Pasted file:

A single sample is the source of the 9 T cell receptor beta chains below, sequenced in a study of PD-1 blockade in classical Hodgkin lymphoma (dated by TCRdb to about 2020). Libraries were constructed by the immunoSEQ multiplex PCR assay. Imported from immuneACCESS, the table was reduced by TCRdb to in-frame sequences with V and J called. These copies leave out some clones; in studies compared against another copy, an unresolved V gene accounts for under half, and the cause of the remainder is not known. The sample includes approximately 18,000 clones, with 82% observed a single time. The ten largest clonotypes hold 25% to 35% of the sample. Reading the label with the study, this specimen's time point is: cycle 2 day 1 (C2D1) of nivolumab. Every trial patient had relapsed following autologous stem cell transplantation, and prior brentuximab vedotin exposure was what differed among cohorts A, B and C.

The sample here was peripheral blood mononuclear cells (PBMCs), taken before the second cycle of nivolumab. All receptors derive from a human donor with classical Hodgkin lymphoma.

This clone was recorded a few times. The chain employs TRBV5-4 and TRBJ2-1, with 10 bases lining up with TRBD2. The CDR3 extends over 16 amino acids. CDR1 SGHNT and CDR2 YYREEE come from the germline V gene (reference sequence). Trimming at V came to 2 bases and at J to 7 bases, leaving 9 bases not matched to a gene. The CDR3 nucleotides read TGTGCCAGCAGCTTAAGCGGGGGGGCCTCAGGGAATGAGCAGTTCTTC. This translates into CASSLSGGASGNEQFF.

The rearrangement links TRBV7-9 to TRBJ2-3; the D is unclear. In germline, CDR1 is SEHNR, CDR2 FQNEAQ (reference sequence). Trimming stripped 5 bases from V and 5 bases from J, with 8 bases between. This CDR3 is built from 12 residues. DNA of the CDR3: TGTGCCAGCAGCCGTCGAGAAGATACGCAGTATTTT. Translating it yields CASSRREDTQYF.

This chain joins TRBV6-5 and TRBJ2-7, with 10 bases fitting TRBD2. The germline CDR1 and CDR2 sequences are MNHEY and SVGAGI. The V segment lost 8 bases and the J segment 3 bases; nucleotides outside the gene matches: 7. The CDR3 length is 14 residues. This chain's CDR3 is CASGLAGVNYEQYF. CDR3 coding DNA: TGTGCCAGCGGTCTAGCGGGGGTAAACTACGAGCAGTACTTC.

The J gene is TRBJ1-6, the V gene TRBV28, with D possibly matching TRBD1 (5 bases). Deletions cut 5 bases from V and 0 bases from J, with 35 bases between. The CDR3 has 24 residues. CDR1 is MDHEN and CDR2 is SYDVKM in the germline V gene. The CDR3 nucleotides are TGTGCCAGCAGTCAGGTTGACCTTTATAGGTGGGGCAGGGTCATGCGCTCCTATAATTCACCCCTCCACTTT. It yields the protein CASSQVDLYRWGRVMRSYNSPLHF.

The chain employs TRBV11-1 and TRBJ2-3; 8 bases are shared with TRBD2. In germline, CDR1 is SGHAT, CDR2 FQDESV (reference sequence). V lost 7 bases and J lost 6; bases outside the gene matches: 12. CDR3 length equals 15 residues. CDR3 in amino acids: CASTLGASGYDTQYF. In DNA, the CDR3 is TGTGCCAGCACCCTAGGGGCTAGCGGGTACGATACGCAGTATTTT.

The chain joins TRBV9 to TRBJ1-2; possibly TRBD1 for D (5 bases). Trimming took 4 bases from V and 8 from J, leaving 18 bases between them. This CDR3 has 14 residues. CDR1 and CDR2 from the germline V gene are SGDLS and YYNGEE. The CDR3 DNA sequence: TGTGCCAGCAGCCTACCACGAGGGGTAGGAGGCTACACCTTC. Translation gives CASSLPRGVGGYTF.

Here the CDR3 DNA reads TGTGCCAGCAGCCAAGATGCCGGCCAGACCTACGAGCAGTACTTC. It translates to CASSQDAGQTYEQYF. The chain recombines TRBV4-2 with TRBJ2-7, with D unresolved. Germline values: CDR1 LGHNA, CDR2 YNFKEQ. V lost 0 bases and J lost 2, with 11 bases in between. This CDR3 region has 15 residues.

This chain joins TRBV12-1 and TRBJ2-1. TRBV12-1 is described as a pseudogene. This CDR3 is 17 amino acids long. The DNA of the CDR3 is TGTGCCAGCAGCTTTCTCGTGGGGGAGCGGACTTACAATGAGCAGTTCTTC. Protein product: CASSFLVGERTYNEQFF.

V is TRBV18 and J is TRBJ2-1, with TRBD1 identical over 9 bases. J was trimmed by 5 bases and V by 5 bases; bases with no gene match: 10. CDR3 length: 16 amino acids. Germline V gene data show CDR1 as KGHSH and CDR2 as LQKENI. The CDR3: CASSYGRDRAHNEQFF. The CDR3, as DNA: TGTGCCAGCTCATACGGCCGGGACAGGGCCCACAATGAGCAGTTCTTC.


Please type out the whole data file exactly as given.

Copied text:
A single sample is the source of the 9 T cell receptor beta chains below, sequenced in a study of PD-1 blockade in classical Hodgkin lymphoma (dated by TCRdb to about 2020). Libraries were constructed by the immunoSEQ multiplex PCR assay. Imported from immuneACCESS, the table was reduced by TCRdb to in-frame sequences with V and J called. These copies leave out some clones; in studies compared against another copy, an unresolved V gene accounts for under half, and the cause of the remainder is not known. The sample includes approximately 18,000 clones, with 82% observed a single time. The ten largest clonotypes hold 25% to 35% of the sample. Reading the label with the study, this specimen's time point is: cycle 2 day 1 (C2D1) of nivolumab. Every trial patient had relapsed following autologous stem cell transplantation, and prior brentuximab vedotin exposure was what differed among cohorts A, B and C.

The sample here was peripheral blood mononuclear cells (PBMCs), taken before the second cycle of nivolumab. All receptors derive from a human donor with classical Hodgkin lymphoma.

This clone was recorded a few times. The chain employs TRBV5-4 and TRBJ2-1, with 10 bases lining up with TRBD2. The CDR3 extends over 16 amino acids. CDR1 SGHNT and CDR2 YYREEE come from the germline V gene (reference sequence). Trimming at V came to 2 bases and at J to 7 bases, leaving 9 bases not matched to a gene. The CDR3 nucleotides read TGTGCCAGCAGCTTAAGCGGGGGGGCCTCAGGGAATGAGCAGTTCTTC. This translates into CASSLSGGASGNEQFF.

The rearrangement links TRBV7-9 to TRBJ2-3; the D is unclear. In germline, CDR1 is SEHNR, CDR2 FQNEAQ (reference sequence). Trimming stripped 5 bases from V and 5 bases from J, with 8 bases between. This CDR3 is built from 12 residues. DNA of the CDR3: TGTGCCAGCAGCCGTCGAGAAGATACGCAGTATTTT. Translating it yields CASSRREDTQYF.

This chain joins TRBV6-5 and TRBJ2-7, with 10 bases fitting TRBD2. The germline CDR1 and CDR2 sequences are MNHEY and SVGAGI. The V segment lost 8 bases and the J segment 3 bases; nucleotides outside the gene matches: 7. The CDR3 length is 14 residues. This chain's CDR3 is CASGLAGVNYEQYF. CDR3 coding DNA: TGTGCCAGCGGTCTAGCGGGGGTAAACTACGAGCAGTACTTC.

The J gene is TRBJ1-6, the V gene TRBV28, with D possibly matching TRBD1 (5 bases). Deletions cut 5 bases from V and 0 bases from J, with 35 bases between. The CDR3 has 24 residues. CDR1 is MDHEN and CDR2 is SYDVKM in the germline V gene. The CDR3 nucleotides are TGTGCCAGCAGTCAGGTTGACCTTTATAGGTGGGGCAGGGTCATGCGCTCCTATAATTCACCCCTCCACTTT. It yields the protein CASSQVDLYRWGRVMRSYNSPLHF.

The chain employs TRBV11-1 and TRBJ2-3; 8 bases are shared with TRBD2. In germline, CDR1 is SGHAT, CDR2 FQDESV (reference sequence). V lost 7 bases and J lost 6; bases outside the gene matches: 12. CDR3 length equals 15 residues. CDR3 in amino acids: CASTLGASGYDTQYF. In DNA, the CDR3 is TGTGCCAGCACCCTAGGGGCTAGCGGGTACGATACGCAGTATTTT.

The chain joins TRBV9 to TRBJ1-2; possibly TRBD1 for D (5 bases). Trimming took 4 bases from V and 8 from J, leaving 18 bases between them. This CDR3 has 14 residues. CDR1 and CDR2 from the germline V gene are SGDLS and YYNGEE. The CDR3 DNA sequence: TGTGCCAGCAGCCTACCACGAGGGGTAGGAGGCTACACCTTC. Translation gives CASSLPRGVGGYTF.

Here the CDR3 DNA reads TGTGCCAGCAGCCAAGATGCCGGCCAGACCTACGAGCAGTACTTC. It translates to CASSQDAGQTYEQYF. The chain recombines TRBV4-2 with TRBJ2-7, with D unresolved. Germline values: CDR1 LGHNA, CDR2 YNFKEQ. V lost 0 bases and J lost 2, with 11 bases in between. This CDR3 region has 15 residues.

This chain joins TRBV12-1 and TRBJ2-1. TRBV12-1 is described as a pseudogene. This CDR3 is 17 amino acids long. The DNA of the CDR3 is TGTGCCAGCAGCTTTCTCGTGGGGGAGCGGACTTACAATGAGCAGTTCTTC. Protein product: CASSFLVGERTYNEQFF.

V is TRBV18 and J is TRBJ2-1, with TRBD1 identical over 9 bases. J was trimmed by 5 bases and V by 5 bases; bases with no gene match: 10. CDR3 length: 16 amino acids. Germline V gene data show CDR1 as KGHSH and CDR2 as LQKENI. The CDR3: CASSYGRDRAHNEQFF. The CDR3, as DNA: TGTGCCAGCTCATACGGCCGGGACAGGGCCCACAATGAGCAGTTCTTC.